We have 17 students signed on! I’m not sure I’ve ever been so excited about teaching a course. The trip is themed around global environmental change, and what’s happening in Ecuador right now. Generally, this refers to human-environment interactions, use of resources, and contributions and responses to climate change. But Ecuador is also a good place to study impacts of natural disasters – risk and management, basic geology (SO many volcanoes), meteorology (SO much rain), and biodiversity. I expect each student, given their diverse interests, will get something a bit different out of the trip. My job is to give them whatever tools I can and arrange whatever experiences I can to help them learn – and, hopefully, see the world in a new light.
I also hope that these students will develop a strong sense of global citizenship, a better understanding of life outside the US and the role of the US in the world. That sort of understanding is so desperately needed in the US population right now.
When I was an undergrad, faculty-led study abroad courses didn’t exist. If they had, I would have been one of the first to sign on. I actually looked into studying abroad, but I would have had to sign on for 6 months to a year. It would also have disrupted my course schedule sufficiently to delay my graduation. Most study abroad programs focused on the humanities – history, art, language – no one I knew went abroad to study science. And because I was studying a very specialized science, it would have been that much harder to find a program that would align with the courses I needed. Looking back, delaying graduation by a year doesn’t seem like a big deal…but it IS a big deal when you’re 22 years old and feeling stressed out about what you will do with your life. One year feels much longer at that age.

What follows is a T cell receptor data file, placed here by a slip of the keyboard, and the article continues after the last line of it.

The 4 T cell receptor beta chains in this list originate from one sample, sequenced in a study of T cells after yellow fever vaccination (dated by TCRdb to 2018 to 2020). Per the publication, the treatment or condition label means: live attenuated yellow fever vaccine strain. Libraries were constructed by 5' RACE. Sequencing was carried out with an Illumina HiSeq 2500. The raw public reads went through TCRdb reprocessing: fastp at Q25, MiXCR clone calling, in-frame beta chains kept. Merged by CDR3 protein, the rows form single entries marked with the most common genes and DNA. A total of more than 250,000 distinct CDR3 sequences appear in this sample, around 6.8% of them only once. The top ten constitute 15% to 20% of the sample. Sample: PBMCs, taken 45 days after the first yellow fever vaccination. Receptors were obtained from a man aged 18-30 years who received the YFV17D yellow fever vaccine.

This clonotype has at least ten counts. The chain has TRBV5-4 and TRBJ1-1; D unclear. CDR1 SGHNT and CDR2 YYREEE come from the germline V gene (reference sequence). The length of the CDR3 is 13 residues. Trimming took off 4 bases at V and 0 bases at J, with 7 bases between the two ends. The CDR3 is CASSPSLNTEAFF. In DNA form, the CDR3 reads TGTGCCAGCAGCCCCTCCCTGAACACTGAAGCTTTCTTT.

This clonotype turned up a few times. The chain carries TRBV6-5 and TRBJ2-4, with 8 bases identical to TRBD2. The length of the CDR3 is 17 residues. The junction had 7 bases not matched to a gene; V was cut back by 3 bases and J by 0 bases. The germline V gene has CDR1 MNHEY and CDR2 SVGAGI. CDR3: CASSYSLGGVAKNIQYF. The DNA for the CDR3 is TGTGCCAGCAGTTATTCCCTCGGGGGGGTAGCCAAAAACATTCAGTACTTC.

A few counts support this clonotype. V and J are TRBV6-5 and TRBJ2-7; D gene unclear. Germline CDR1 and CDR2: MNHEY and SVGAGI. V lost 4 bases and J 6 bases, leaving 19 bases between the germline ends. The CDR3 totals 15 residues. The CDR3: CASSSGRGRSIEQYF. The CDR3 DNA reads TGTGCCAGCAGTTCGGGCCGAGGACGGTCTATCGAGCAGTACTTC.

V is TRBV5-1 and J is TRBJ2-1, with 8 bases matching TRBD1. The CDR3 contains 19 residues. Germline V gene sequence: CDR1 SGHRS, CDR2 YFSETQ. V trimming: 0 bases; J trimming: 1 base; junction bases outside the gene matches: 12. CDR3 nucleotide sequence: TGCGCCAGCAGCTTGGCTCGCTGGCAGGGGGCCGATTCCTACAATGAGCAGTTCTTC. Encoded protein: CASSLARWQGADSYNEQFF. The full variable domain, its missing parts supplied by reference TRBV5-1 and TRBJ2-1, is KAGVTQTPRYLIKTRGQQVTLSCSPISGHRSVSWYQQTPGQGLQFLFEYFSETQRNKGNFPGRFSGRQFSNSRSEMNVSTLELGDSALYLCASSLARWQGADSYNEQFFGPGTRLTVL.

Faculty led study abroad courses have become VERY popular in the past few years. These courses offer students an opportunity to have an international experience without having to commit 6 months to a year of their lives (and a lot more money). UNC now offers a number of these courses around the world and most of them fill up. Opportunities for science-related study abroad courses are also expanding.
We will be heading off to Ecuador in about a month, and we’ve been working over the summer to prepare our students. For a number of them, this will be their first international travel experience. I’m requiring them to write blog posts about the trip – those will not be posted here, but I will link to them from this blog – so you will have an opportunity to hear all about it when we get home!
Quito, here we come!
(Perdoname – mis amigos Cuencanos!! Lástima, no puedo visitarles en este viaje! Ojalá la próxima vez – me gustaría mostrar a mis estudiantes la Universidad, la ciudad de Cuenca y el sur de Ecuador!)